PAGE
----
Innovative $150 M Plant Expansion in Virginia Enhances Operations & Reduces Costs
HDR and the Hampton Roads Sanitation District (HRSD) produced this award-winning video* to commemorate its largest capital improvement project and to educate visitors about the mission and important role the Atlantic Treatment Plant (ATP) plays in the region.
Originally built in 1983 with a capacity to treat 36 million gallons of wastewater every day, the Atlantic Treatment Plant in Virginia Beach is the largest of HRSDs 13 plants. In 2010, a major expansion was completed with the addition of 18 MGD of capacity - enough to handle projected flows for the next 20 years. Through innovative design, the plant's overall ability to treat effluent was increased by 50 percent. Plant operations were also significantly improved, increasing efficiencies while reducing costs.
As one of the top wastewater design firms in the nation, HDR Engineering directed a team of nearly 200 engineers, designers, planners and CAD technicians to produce the plant's award-winning design.
"Every project is different and requires a custom approach," HDR Senior Project Manager Bill M'Coy, PE, said. "There's no cookie cutter to wastewater treatment plant design. There are some very specific characteristics to the Atlantic plant that we had to factor into our design. So we worked as a team with HRSD and the contractor throughout the process. The real reward is when the new facilities are put online."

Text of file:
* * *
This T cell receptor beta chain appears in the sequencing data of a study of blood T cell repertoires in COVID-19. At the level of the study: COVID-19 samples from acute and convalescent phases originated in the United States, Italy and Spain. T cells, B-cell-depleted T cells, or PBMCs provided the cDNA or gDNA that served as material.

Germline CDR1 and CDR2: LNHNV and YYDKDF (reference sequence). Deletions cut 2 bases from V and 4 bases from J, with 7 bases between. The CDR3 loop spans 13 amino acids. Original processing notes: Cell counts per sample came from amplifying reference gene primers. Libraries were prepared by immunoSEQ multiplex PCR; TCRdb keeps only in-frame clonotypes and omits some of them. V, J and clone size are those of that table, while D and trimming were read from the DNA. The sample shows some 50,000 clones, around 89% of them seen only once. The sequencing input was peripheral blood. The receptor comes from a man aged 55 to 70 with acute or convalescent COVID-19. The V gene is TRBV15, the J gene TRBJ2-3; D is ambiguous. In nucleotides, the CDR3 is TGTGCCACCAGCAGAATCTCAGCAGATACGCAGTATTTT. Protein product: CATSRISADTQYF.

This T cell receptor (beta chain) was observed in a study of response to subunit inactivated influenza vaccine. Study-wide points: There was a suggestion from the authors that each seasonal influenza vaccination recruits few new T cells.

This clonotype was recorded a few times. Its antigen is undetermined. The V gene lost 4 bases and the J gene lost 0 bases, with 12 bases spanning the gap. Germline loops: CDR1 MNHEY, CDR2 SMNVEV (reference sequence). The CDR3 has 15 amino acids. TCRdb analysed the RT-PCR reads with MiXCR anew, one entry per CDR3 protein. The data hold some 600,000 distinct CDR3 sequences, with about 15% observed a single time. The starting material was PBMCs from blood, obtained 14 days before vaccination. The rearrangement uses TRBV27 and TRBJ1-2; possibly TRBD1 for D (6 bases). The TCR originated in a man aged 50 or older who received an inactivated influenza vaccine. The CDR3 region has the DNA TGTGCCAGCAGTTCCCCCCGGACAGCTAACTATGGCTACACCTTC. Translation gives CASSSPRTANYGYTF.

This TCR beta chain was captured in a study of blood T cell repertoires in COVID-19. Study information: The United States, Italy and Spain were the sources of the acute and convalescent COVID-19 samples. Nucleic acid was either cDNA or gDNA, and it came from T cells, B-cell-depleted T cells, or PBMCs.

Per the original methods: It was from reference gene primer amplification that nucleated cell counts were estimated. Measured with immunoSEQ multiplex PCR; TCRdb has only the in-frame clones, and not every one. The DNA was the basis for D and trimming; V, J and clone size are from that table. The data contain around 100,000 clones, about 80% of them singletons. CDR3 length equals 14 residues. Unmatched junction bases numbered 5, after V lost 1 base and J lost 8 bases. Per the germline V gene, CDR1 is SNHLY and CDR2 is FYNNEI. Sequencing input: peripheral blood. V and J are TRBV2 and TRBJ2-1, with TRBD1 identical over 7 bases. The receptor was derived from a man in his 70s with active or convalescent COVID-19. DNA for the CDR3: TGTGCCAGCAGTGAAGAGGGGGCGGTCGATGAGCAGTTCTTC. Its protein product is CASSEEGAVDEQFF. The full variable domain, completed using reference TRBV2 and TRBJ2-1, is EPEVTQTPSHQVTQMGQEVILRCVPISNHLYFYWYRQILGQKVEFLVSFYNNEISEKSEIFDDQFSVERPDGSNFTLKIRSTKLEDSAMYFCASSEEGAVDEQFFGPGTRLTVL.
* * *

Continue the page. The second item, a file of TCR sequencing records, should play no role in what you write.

HRSD was able to save $25 million in initial construction project costs at the Atlantic Treatment Plant through an innovative site preparation plan designed by HDR.
"We did have a number of challenges on this project," M'Coy said. "One was the soil, the poor soil conditions. So to meet those challenges we designed a surcharge system to pre-compress or pre-consolidate the soils. That involved moving approximately a 1 million cubic yards of soil and placing that on the location of the new structure."
As part of the preliminary design phase, HDR evaluated concepts that would provide lowest life-cycle costs and improved service. Increasing the efficiency of the solids handling system also was a priority. The ATP employed a labor-intensive dewatered cake handling system. Working with HRSD, HDR relocated the centrifuges to a new building adjacent to the cake storage pad. This eliminated the cake hauling operation, saving HRSD more than $350,000 in annual O&M costs. The new gravity belt thickeners were installed where the centrifuges were located, avoiding the need to construct a new thickening building.
HDR developed design plans to convert the existing digesters into a two-stage acid-phase digestion system. By employing this digestion process, the ATP increases volatile solids reduction by 10 percent, saving HRSD more than $150,000 annually in land application and dewatering chemical costs.
Continuing its commitment to a sustainable environment, construction of a new $8.1 million combined heat and power (CHP) system to capture and clean the digester biogas will be completed in 2012. HDR designed the system and helped secure funding to support its implementation. The estimated energy cost savings for the digester gas CHP system is $245,000 per year.
* Winner of a 2011 Bronze Telly Award for Video Production and Education Excellence